E strings

June 8, 2019, 9:02 AM · Do you replace your E strings more frequently than the rest of the set? It seems mine start to sound bad before the A, D, and G. More whistling and more difficult to find the pitch. Tone that is kind of dull rather than silvery. But maybe it is my imagination? Fatigue?

Replies (29)

June 8, 2019, 9:35 AM · I think an E loses its crispness after a month or so and as they are not that expensive I change if monthly. Not much of a whistling guy. I think my intonation always seems better on new strings.
June 8, 2019, 9:51 AM · I started using Peter Infeld (PI) (Thomastik) platinum-plated E strings 9 years ago (almost to the day). I found them marvelous. I continued using them for at least 8 years, first with the rest of the PI set, then with Vision Solos, and finally with Pirastro Evah Pirazzi Gold. I used these combinations on 4 different violins. Not only were the E strings great (never whistled) in every way but the two of those violins that had had some roughness in the upper octaves of the G string worked perfectly up there with the PI E strings.

Only the platinum-plated PI strings worked this way. The dealer later (mistakenly, I presume) sent me some nickel-plated PI E strings and they just did not to the job in any way.

For the past year I have been using Warchal Timbre sets on 3 violins and that is is wonderful too - and does not whistle.

The 4th violin is not happy with the Timbres and I have a set of Tricolore gut strings on it with a Goldbrokat E - and no whistle there either.

The best of my violins that is now wearing the Timbres was as incompatible with the Tricolores as the one now wearing them was with the Timbres.

Edited: June 8, 2019, 10:08 AM · Lisa E strings last literally forever unless you're like me and take all your strings off often.

They sound great, too. But I would not recommend the heavy gauge.

Edited: June 11, 2019, 3:28 PM · I'm neither a metallurgist or a mechanical engineer but I thought fatigue was associated with repetitive stress (cyclic load). I would love to know what someone qualified in these areas thinks of the likely reasons behind the degradation of a steel E string -- why it would start whistling or why its tone would change or why it would become harder to play in tune. Is the material changing in some way? Are there initial (even small) defects in the material of the original string that are amplified under stress?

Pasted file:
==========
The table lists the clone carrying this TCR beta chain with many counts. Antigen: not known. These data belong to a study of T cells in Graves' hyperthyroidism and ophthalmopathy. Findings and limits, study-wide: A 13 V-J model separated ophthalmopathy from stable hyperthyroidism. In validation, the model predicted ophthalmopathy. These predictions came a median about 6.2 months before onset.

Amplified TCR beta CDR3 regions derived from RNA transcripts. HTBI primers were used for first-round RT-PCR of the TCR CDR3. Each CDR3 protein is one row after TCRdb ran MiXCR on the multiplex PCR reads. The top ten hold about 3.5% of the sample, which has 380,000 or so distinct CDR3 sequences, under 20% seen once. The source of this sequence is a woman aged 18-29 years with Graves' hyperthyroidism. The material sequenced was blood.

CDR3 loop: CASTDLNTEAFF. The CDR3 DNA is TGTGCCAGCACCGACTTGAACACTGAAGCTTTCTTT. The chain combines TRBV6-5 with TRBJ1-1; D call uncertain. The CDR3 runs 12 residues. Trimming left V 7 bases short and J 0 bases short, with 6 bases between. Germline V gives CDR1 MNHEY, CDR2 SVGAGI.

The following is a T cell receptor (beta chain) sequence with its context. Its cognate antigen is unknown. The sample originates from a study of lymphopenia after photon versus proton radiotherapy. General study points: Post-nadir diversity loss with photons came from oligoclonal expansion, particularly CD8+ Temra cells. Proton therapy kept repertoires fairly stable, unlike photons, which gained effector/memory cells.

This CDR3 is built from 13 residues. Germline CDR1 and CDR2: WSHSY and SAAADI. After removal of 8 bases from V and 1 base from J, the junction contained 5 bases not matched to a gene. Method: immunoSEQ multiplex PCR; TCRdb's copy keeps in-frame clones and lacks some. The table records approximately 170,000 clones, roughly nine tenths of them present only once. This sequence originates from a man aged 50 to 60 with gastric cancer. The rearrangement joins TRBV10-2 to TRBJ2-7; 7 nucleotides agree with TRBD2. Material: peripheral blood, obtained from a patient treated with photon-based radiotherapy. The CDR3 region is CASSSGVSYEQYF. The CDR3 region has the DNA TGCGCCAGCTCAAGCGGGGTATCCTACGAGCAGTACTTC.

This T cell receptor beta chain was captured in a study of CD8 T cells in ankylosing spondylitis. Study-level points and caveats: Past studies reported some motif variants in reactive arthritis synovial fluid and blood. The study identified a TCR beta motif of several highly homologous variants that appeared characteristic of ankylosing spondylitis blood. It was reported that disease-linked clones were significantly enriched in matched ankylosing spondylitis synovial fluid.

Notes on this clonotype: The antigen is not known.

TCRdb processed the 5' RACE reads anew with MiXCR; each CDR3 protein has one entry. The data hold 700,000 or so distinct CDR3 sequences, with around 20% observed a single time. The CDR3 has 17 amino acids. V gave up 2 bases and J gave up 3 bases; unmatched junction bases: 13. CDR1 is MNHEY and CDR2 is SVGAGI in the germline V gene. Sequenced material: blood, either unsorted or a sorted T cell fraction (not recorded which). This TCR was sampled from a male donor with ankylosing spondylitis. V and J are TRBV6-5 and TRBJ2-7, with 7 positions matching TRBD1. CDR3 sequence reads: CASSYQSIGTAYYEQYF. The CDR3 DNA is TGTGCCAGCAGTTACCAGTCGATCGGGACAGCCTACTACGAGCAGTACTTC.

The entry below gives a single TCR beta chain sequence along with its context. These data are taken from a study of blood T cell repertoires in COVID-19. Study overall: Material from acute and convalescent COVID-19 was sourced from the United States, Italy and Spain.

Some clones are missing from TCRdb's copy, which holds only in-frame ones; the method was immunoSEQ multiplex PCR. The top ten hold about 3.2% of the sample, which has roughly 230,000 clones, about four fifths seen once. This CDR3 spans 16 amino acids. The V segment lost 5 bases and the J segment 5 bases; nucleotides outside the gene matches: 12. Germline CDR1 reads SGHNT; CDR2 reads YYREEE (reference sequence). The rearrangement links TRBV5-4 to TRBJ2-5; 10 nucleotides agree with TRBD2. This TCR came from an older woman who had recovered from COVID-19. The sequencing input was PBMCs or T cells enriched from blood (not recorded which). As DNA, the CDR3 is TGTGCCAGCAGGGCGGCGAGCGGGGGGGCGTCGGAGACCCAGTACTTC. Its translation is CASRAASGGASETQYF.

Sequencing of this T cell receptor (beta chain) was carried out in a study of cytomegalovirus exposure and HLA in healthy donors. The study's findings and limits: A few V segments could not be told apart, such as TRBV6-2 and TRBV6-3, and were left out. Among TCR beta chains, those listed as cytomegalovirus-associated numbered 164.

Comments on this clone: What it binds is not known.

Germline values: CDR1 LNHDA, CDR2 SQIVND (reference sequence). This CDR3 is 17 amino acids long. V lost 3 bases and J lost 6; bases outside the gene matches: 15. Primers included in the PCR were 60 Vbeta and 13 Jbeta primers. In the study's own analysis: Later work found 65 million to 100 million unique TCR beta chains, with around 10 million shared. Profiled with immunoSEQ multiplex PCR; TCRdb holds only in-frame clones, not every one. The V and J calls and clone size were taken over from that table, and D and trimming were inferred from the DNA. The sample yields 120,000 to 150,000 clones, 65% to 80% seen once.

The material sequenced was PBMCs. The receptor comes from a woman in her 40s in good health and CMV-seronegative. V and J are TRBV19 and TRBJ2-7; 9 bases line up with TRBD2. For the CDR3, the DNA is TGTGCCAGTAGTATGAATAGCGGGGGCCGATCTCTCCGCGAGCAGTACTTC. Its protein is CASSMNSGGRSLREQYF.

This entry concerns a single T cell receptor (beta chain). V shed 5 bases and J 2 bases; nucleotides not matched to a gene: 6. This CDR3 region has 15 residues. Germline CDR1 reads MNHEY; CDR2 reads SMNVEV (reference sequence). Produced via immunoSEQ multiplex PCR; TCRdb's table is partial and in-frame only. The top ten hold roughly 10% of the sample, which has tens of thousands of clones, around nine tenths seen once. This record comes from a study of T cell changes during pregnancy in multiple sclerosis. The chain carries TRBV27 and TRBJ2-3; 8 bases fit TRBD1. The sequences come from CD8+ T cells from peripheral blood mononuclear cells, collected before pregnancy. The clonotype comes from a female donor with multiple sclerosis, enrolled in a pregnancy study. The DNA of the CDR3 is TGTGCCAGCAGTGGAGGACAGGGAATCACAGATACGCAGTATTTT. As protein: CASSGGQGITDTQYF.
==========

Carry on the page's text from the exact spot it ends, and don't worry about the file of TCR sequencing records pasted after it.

June 10, 2019, 5:40 AM · I am changing the E string more often. I am in a process of exploring the strings, so I don't have a candidate yet. I put the set on and after a month or month an a half I change E string (usually gold brokat E). It helps me to keep the sound.
June 10, 2019, 6:39 AM · Huh. I notice the opposite with my viola A string. (I use a Larsen A and Vision for my other strings.) It consistently stays good for the longest time; in fact the clearest sign that I need to change my strings is when I can easily tell the A string rings more than the D string.
June 10, 2019, 7:34 AM · Maybe I should analyze my PI platinum E string to see whether it's platinum or nickel because my experience is opposite to Andy's. This string whistles terribly. Goldbrokat E hardly ever whistled on my violin. I'm going to have to change out a $35 string for a $5 string!
June 10, 2019, 8:52 AM · Many E strings tarnish quickly if your sweat is acidic. When I was using a Jarger E, for instance, my local violin shop (Ifshin's at the time) recommended that I change it every 2 weeks; it would go false quickly due to the tarnish.

The PI platinum E did not tarnish, which made the cost worthwhlie for me, but it whistled on the violin I was using it on. And it's overkill on my current violin, which does fine with Warchal's Amber E. I don't have the tarnish problem with the Warchal E, either.

June 10, 2019, 9:06 AM · I guess I just don't have acidic hands. I realize some folks do. You'd think I'd have chemicals leaching out of my hands because I'm a chemist ...

I also don't understand why tarnish can't just be rubbed off. Sure if you are using a plated string then you have to worry about removing the plating, but on a plain steel E, a quick wipe with something like crocus cloth (the type with essentially jeweler's rouge) should take off tarnish. I'd also have to think about what the thickness of the tarnish would have to be on the surface of the string before it went false.

Changing E strings every two weeks would drive me mad. You've got a pretty high duty cycle of where it's hard to keep your violin in tune. I guess you could have a VSO whose only purpose is to pre-stretch your next E string. :)

June 10, 2019, 9:12 AM · CONCORDMUSIC.COM is selling Goldbrokat E strings for $1.65 each. They have 5 different gauges. I just ordered some of all 5 gauges to see what works best on what violin.

Can't beat that price!

June 10, 2019, 9:42 AM · Paul - the PI platinum E whistles TERRIBLY on my violin. You are not the only one...
June 10, 2019, 10:23 AM · I find that E strings are basically instantly stable. The steel doesn't have to stretch the way that a synthetic or gut core string does.

I wish I had an old E string around that I could take a photo of. You can really see the discoloration in patches.

June 10, 2019, 11:38 AM · Ideally, a string starts out with the same mass and thickness all along its length. A little wear, corrosion or dirt accumulation (contaminant accumulation is not as much of a problem on mono-wire E strings as it is on strings with multiple layers of windings), and performance deteriorates. An E string with a platinum coating is likely to be more wear and corrosion resistant than plain steel, depending on the thickness of the coating, and the formulation of the platinum alloy.
June 10, 2019, 12:58 PM · I don't like the Goldbrokat E strings, even though they're cheap. The plain steel ones turn black in about two days and the brassed ones turn silver AND THEN black in three.

Sound is just ok.

I admit that the Goldbrokat strings are the only ones on the market that are actually fairly priced. Everything else is marked up by an insane margin.